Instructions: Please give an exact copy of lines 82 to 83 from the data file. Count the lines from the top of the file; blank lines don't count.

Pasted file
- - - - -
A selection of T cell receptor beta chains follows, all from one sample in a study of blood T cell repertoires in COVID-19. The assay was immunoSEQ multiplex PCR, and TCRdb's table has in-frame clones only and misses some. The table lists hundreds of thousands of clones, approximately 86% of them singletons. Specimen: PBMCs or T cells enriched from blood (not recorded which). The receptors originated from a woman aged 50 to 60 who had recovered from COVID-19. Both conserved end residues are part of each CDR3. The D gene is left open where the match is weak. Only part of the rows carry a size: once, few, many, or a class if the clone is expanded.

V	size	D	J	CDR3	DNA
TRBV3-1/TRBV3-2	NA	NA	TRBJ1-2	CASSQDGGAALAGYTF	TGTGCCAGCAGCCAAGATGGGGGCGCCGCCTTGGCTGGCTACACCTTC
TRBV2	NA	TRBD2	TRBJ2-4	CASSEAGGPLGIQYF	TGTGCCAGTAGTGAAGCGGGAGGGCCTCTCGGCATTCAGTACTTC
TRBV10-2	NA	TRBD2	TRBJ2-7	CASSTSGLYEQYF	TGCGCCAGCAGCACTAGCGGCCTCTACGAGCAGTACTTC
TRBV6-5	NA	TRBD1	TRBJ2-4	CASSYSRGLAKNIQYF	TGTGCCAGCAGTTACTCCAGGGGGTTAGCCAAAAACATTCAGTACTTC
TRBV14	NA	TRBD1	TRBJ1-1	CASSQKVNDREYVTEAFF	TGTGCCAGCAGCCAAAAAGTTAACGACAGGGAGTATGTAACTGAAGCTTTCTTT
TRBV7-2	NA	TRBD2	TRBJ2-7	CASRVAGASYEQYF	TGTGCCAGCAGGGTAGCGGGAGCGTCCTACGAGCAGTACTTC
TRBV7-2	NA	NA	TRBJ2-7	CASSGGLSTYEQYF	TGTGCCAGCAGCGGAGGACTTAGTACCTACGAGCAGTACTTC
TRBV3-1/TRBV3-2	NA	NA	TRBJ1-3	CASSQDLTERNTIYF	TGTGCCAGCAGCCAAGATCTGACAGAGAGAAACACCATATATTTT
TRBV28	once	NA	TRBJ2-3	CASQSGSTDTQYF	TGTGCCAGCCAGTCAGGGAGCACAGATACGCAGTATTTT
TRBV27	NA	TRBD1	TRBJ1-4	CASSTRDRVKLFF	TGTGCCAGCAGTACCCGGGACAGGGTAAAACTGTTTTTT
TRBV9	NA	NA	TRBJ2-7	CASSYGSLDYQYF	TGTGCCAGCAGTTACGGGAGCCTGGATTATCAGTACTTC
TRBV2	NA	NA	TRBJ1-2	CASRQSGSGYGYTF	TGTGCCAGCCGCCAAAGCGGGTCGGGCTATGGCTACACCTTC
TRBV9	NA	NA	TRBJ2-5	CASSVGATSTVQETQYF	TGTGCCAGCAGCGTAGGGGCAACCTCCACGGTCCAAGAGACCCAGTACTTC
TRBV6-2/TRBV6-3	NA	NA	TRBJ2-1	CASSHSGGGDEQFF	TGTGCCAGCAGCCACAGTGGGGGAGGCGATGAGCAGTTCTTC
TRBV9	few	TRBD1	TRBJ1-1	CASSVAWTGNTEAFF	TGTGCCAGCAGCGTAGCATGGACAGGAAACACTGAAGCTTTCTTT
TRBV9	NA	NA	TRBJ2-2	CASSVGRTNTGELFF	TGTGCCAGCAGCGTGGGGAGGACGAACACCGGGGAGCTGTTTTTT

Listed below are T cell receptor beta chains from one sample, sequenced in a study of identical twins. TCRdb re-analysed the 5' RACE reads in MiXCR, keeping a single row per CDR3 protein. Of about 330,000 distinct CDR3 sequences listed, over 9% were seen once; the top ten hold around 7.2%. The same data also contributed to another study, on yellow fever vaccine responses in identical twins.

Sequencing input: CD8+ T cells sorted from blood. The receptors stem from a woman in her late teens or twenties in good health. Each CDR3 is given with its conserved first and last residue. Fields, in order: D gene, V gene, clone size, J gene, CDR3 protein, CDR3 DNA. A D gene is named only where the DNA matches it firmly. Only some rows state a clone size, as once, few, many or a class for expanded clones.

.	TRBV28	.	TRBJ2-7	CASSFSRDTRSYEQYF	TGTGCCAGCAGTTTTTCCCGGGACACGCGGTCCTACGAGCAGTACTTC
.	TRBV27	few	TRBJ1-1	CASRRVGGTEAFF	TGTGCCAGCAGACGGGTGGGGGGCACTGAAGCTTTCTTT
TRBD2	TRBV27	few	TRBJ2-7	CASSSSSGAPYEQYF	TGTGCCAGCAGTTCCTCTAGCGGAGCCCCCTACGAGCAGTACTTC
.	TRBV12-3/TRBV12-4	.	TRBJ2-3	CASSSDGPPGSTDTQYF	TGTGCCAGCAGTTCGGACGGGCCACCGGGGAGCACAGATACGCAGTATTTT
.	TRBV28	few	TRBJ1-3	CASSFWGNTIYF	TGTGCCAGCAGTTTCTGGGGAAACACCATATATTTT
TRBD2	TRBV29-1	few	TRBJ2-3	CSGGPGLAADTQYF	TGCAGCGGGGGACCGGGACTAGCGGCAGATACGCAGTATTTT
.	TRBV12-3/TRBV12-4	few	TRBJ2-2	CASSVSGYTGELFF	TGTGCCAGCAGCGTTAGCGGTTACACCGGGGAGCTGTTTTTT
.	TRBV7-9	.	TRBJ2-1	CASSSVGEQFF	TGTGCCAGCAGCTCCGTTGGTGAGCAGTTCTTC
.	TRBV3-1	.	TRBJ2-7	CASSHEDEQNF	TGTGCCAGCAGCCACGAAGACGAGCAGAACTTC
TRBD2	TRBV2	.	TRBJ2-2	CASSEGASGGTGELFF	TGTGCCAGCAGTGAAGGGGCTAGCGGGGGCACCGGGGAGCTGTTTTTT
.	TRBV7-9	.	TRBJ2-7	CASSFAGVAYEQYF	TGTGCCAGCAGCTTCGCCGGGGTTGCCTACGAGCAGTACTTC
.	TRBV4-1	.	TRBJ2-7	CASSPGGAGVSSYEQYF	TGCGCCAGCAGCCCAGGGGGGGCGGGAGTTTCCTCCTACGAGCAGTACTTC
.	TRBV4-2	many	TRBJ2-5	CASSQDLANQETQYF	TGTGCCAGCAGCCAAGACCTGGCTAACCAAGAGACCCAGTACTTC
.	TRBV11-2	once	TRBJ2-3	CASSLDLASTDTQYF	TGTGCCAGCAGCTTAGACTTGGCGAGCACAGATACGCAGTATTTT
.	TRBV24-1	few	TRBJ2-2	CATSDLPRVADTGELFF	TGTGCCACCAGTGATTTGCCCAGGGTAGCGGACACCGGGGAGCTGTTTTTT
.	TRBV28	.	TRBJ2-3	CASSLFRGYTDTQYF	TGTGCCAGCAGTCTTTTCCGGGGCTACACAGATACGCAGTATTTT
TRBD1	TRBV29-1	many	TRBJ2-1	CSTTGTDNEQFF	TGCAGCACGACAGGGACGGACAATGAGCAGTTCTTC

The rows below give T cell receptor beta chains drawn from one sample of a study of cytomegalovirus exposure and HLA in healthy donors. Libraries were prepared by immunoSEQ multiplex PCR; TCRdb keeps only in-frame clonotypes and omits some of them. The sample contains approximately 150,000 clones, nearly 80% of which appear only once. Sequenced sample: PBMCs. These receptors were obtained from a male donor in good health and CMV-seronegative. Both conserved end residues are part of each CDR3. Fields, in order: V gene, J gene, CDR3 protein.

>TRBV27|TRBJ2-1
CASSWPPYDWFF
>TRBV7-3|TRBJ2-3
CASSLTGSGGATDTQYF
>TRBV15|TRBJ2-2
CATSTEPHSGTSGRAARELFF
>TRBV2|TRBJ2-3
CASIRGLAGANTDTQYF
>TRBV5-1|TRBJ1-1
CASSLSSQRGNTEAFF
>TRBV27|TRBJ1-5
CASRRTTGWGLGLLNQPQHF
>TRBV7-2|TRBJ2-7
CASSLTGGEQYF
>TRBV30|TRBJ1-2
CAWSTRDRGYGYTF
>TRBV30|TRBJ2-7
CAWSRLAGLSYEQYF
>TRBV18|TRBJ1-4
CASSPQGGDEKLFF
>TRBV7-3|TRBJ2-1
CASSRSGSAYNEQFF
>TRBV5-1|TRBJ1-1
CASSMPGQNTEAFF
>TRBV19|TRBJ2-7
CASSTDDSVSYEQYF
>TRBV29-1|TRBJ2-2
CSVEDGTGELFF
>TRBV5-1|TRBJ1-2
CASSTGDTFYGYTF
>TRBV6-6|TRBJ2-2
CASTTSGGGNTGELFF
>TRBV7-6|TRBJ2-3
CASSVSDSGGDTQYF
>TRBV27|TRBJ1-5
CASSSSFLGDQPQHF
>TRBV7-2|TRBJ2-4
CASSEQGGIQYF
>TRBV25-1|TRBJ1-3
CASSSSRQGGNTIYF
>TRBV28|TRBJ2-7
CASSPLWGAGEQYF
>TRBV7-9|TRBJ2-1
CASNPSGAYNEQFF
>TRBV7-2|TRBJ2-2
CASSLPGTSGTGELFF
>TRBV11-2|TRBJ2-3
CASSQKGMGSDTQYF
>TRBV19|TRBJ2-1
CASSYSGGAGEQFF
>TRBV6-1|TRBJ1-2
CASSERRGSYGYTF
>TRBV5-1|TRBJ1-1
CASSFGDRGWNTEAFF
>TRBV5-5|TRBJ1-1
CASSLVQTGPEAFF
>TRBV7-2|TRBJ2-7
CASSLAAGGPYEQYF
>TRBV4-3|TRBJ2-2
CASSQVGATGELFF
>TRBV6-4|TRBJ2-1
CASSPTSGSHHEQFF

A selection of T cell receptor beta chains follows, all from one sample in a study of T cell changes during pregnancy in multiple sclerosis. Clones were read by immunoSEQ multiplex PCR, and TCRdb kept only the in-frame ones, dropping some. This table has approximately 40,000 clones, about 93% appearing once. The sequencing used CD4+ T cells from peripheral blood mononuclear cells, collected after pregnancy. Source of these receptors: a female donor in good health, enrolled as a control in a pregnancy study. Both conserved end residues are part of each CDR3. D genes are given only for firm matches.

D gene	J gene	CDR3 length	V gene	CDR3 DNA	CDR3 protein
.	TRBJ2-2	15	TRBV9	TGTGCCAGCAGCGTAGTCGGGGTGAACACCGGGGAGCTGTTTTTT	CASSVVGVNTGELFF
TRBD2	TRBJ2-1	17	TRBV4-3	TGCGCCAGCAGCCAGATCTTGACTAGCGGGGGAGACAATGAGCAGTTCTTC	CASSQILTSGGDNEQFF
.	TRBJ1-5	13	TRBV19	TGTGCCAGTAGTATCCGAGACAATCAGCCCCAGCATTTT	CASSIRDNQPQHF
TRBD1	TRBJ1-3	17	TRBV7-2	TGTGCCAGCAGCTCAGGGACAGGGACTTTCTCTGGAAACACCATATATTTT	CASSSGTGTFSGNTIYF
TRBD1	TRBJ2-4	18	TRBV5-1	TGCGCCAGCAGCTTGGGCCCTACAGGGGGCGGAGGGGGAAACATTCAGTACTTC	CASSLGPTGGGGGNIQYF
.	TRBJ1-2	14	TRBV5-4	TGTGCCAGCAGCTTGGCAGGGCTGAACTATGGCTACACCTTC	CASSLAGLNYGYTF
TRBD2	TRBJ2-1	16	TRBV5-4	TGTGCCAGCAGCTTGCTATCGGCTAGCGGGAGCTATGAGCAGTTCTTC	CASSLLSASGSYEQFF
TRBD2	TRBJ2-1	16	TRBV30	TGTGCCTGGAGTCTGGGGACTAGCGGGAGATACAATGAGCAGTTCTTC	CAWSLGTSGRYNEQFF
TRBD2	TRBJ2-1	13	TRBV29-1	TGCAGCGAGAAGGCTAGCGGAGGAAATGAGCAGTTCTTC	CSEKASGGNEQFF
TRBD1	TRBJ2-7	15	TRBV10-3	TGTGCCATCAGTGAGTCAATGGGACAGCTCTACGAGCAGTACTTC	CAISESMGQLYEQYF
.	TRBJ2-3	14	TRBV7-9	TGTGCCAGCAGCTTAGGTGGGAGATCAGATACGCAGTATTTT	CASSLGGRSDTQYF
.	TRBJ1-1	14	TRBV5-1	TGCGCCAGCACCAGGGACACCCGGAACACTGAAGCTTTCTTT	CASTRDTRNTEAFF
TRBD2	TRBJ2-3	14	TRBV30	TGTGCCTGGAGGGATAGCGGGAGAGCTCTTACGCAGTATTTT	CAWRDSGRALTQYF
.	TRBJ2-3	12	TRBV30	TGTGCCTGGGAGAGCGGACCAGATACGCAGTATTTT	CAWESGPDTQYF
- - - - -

CASNPSGAYNEQFF
>TRBV7-2|TRBJ2-2